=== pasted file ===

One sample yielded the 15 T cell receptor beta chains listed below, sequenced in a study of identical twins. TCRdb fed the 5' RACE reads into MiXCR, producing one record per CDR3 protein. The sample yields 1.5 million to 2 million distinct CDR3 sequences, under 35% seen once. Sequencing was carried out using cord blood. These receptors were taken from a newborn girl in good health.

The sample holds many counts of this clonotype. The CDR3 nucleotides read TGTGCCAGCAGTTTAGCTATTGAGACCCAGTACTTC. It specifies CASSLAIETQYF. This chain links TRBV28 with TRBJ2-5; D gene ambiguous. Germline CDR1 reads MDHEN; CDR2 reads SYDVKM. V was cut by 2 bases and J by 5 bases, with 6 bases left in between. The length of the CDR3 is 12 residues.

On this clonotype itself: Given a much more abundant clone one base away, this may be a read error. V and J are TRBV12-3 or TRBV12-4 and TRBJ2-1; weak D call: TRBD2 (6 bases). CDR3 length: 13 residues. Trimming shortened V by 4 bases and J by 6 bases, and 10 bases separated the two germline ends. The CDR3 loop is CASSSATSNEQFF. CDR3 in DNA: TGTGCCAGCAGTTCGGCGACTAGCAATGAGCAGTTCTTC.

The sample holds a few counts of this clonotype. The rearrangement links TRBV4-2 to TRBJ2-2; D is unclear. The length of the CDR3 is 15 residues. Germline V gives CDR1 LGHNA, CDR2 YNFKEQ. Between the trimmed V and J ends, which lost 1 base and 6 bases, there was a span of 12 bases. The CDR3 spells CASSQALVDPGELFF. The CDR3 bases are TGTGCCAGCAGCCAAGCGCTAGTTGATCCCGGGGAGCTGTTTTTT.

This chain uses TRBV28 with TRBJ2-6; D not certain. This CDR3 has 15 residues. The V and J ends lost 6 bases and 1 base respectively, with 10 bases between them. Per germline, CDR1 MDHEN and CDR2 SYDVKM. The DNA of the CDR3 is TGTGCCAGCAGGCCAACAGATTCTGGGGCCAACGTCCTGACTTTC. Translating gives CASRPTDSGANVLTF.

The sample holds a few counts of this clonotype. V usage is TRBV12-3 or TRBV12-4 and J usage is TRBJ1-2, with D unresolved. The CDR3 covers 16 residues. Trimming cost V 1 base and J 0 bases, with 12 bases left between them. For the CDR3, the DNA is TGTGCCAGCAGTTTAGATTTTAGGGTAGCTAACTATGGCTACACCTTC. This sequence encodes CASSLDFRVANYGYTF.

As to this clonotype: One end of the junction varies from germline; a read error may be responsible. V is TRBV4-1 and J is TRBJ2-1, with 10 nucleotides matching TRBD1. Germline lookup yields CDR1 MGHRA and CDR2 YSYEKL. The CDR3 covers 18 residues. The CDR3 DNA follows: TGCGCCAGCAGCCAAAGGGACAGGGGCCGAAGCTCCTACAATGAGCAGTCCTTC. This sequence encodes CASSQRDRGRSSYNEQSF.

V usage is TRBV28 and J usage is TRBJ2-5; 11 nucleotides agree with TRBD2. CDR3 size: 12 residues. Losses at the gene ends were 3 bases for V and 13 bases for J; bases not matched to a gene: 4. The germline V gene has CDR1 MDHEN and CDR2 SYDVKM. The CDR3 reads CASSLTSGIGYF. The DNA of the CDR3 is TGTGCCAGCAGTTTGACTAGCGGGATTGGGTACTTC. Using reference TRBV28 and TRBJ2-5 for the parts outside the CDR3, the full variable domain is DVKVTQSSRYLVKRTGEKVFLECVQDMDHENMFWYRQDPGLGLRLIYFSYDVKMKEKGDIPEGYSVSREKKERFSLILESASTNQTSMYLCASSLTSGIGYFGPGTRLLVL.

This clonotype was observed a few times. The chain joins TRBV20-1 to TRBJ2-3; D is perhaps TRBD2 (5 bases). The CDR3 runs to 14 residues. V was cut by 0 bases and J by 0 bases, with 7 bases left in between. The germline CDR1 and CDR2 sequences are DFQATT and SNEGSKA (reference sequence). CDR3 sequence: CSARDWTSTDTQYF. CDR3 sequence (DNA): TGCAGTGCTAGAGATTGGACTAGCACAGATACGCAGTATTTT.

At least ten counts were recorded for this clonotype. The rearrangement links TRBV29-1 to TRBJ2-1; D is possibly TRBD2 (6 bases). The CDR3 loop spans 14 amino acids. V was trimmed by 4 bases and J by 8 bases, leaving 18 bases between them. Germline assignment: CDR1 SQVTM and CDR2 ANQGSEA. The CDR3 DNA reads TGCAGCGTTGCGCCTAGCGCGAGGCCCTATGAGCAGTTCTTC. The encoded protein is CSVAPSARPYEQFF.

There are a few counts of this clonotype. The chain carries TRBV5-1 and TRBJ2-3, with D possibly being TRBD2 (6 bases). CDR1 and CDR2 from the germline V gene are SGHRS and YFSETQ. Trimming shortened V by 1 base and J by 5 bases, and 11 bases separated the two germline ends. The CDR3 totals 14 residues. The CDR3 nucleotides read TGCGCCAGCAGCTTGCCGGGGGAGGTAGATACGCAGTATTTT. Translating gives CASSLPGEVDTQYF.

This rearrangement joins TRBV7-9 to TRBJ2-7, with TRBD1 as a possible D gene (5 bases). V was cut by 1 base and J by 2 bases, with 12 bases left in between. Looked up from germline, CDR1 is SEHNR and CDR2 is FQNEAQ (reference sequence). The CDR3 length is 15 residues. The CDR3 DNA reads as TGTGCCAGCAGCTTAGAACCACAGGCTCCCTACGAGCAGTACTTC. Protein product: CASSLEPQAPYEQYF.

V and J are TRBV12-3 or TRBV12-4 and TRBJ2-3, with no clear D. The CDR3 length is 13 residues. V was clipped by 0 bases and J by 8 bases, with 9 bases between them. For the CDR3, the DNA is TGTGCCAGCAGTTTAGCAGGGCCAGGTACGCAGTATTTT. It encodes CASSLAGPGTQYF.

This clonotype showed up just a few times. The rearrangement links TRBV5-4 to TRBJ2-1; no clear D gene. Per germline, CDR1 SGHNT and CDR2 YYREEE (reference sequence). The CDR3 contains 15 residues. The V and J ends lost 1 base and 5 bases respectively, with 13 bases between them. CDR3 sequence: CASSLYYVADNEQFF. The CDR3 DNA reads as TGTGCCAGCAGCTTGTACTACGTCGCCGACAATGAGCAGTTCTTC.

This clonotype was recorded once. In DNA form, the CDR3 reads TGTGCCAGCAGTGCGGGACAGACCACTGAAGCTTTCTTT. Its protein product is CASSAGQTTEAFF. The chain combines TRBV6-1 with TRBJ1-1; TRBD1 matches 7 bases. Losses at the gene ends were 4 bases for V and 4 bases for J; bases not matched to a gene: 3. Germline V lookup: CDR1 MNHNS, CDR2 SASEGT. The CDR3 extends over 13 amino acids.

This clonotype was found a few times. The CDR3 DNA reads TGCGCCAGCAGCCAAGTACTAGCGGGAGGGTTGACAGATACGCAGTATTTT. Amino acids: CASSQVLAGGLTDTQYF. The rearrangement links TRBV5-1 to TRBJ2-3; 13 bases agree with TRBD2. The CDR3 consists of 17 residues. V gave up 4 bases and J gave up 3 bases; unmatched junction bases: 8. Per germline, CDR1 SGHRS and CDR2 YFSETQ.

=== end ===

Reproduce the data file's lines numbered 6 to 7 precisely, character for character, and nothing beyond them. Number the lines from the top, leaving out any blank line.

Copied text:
The sample holds a few counts of this clonotype. V usage is TRBV12-3 or TRBV12-4 and J usage is TRBJ1-2, with D unresolved. The CDR3 covers 16 residues. Trimming cost V 1 base and J 0 bases, with 12 bases left between them. For the CDR3, the DNA is TGTGCCAGCAGTTTAGATTTTAGGGTAGCTAACTATGGCTACACCTTC. This sequence encodes CASSLDFRVANYGYTF.

As to this clonotype: One end of the junction varies from germline; a read error may be responsible. V is TRBV4-1 and J is TRBJ2-1, with 10 nucleotides matching TRBD1. Germline lookup yields CDR1 MGHRA and CDR2 YSYEKL. The CDR3 covers 18 residues. The CDR3 DNA follows: TGCGCCAGCAGCCAAAGGGACAGGGGCCGAAGCTCCTACAATGAGCAGTCCTTC. This sequence encodes CASSQRDRGRSSYNEQSF.